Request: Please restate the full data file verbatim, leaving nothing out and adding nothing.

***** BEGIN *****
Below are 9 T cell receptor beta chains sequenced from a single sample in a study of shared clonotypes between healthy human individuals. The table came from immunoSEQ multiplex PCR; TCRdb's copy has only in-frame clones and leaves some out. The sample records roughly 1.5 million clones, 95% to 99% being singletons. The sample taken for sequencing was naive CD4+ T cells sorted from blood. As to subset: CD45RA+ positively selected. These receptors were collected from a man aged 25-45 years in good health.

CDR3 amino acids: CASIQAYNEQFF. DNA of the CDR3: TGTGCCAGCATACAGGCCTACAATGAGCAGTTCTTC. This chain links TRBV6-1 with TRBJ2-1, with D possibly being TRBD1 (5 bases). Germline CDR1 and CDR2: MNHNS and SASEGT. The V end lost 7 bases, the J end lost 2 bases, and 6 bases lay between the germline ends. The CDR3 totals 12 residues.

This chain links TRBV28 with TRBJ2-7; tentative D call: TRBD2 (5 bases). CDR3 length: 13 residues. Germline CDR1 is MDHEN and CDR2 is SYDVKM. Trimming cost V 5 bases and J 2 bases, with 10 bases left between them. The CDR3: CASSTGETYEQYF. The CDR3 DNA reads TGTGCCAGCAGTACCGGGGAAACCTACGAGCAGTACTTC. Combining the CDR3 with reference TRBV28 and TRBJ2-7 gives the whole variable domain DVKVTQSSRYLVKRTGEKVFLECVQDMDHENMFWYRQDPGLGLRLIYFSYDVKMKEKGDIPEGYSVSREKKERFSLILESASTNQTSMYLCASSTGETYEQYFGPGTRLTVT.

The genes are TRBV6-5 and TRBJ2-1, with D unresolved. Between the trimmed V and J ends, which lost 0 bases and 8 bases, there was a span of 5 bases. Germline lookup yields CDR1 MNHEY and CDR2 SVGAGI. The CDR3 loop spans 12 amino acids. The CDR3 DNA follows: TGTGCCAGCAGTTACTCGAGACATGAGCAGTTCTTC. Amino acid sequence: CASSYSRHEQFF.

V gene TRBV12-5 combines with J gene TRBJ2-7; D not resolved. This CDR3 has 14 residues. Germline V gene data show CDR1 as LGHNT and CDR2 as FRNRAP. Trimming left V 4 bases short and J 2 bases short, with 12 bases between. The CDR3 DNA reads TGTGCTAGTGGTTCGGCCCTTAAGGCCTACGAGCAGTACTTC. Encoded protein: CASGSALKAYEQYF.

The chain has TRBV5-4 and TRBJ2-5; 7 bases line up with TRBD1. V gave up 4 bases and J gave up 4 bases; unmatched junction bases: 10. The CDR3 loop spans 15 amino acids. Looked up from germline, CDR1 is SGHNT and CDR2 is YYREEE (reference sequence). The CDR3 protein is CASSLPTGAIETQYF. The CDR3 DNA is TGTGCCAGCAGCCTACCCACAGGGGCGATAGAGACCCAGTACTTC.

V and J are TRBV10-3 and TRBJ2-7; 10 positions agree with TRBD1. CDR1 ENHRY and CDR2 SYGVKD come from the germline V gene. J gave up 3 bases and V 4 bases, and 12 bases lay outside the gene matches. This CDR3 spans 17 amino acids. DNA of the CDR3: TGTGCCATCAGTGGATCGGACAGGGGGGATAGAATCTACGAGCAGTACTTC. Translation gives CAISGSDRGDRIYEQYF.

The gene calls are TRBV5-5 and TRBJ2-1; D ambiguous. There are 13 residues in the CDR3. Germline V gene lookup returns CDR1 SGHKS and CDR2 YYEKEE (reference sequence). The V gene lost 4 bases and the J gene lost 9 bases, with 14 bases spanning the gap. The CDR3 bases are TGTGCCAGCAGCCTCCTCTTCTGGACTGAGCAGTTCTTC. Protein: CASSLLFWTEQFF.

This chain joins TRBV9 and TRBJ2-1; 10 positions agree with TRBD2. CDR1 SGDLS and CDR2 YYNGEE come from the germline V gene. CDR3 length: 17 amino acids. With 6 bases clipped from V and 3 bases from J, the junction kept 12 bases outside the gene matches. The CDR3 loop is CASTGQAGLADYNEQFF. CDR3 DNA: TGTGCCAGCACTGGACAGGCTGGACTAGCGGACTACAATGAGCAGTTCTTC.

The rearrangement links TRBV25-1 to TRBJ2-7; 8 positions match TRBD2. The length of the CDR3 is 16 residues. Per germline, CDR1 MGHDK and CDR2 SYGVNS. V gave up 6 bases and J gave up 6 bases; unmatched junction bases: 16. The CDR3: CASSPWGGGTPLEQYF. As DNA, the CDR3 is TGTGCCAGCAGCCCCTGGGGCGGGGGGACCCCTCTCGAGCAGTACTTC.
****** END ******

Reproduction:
Below are 9 T cell receptor beta chains sequenced from a single sample in a study of shared clonotypes between healthy human individuals. The table came from immunoSEQ multiplex PCR; TCRdb's copy has only in-frame clones and leaves some out. The sample records roughly 1.5 million clones, 95% to 99% being singletons. The sample taken for sequencing was naive CD4+ T cells sorted from blood. As to subset: CD45RA+ positively selected. These receptors were collected from a man aged 25-45 years in good health.

CDR3 amino acids: CASIQAYNEQFF. DNA of the CDR3: TGTGCCAGCATACAGGCCTACAATGAGCAGTTCTTC. This chain links TRBV6-1 with TRBJ2-1, with D possibly being TRBD1 (5 bases). Germline CDR1 and CDR2: MNHNS and SASEGT. The V end lost 7 bases, the J end lost 2 bases, and 6 bases lay between the germline ends. The CDR3 totals 12 residues.

This chain links TRBV28 with TRBJ2-7; tentative D call: TRBD2 (5 bases). CDR3 length: 13 residues. Germline CDR1 is MDHEN and CDR2 is SYDVKM. Trimming cost V 5 bases and J 2 bases, with 10 bases left between them. The CDR3: CASSTGETYEQYF. The CDR3 DNA reads TGTGCCAGCAGTACCGGGGAAACCTACGAGCAGTACTTC. Combining the CDR3 with reference TRBV28 and TRBJ2-7 gives the whole variable domain DVKVTQSSRYLVKRTGEKVFLECVQDMDHENMFWYRQDPGLGLRLIYFSYDVKMKEKGDIPEGYSVSREKKERFSLILESASTNQTSMYLCASSTGETYEQYFGPGTRLTVT.

The genes are TRBV6-5 and TRBJ2-1, with D unresolved. Between the trimmed V and J ends, which lost 0 bases and 8 bases, there was a span of 5 bases. Germline lookup yields CDR1 MNHEY and CDR2 SVGAGI. The CDR3 loop spans 12 amino acids. The CDR3 DNA follows: TGTGCCAGCAGTTACTCGAGACATGAGCAGTTCTTC. Amino acid sequence: CASSYSRHEQFF.

V gene TRBV12-5 combines with J gene TRBJ2-7; D not resolved. This CDR3 has 14 residues. Germline V gene data show CDR1 as LGHNT and CDR2 as FRNRAP. Trimming left V 4 bases short and J 2 bases short, with 12 bases between. The CDR3 DNA reads TGTGCTAGTGGTTCGGCCCTTAAGGCCTACGAGCAGTACTTC. Encoded protein: CASGSALKAYEQYF.

The chain has TRBV5-4 and TRBJ2-5; 7 bases line up with TRBD1. V gave up 4 bases and J gave up 4 bases; unmatched junction bases: 10. The CDR3 loop spans 15 amino acids. Looked up from germline, CDR1 is SGHNT and CDR2 is YYREEE (reference sequence). The CDR3 protein is CASSLPTGAIETQYF. The CDR3 DNA is TGTGCCAGCAGCCTACCCACAGGGGCGATAGAGACCCAGTACTTC.

V and J are TRBV10-3 and TRBJ2-7; 10 positions agree with TRBD1. CDR1 ENHRY and CDR2 SYGVKD come from the germline V gene. J gave up 3 bases and V 4 bases, and 12 bases lay outside the gene matches. This CDR3 spans 17 amino acids. DNA of the CDR3: TGTGCCATCAGTGGATCGGACAGGGGGGATAGAATCTACGAGCAGTACTTC. Translation gives CAISGSDRGDRIYEQYF.

The gene calls are TRBV5-5 and TRBJ2-1; D ambiguous. There are 13 residues in the CDR3. Germline V gene lookup returns CDR1 SGHKS and CDR2 YYEKEE (reference sequence). The V gene lost 4 bases and the J gene lost 9 bases, with 14 bases spanning the gap. The CDR3 bases are TGTGCCAGCAGCCTCCTCTTCTGGACTGAGCAGTTCTTC. Protein: CASSLLFWTEQFF.

This chain joins TRBV9 and TRBJ2-1; 10 positions agree with TRBD2. CDR1 SGDLS and CDR2 YYNGEE come from the germline V gene. CDR3 length: 17 amino acids. With 6 bases clipped from V and 3 bases from J, the junction kept 12 bases outside the gene matches. The CDR3 loop is CASTGQAGLADYNEQFF. CDR3 DNA: TGTGCCAGCACTGGACAGGCTGGACTAGCGGACTACAATGAGCAGTTCTTC.

The rearrangement links TRBV25-1 to TRBJ2-7; 8 positions match TRBD2. The length of the CDR3 is 16 residues. Per germline, CDR1 MGHDK and CDR2 SYGVNS. V gave up 6 bases and J gave up 6 bases; unmatched junction bases: 16. The CDR3: CASSPWGGGTPLEQYF. As DNA, the CDR3 is TGTGCCAGCAGCCCCTGGGGCGGGGGGACCCCTCTCGAGCAGTACTTC.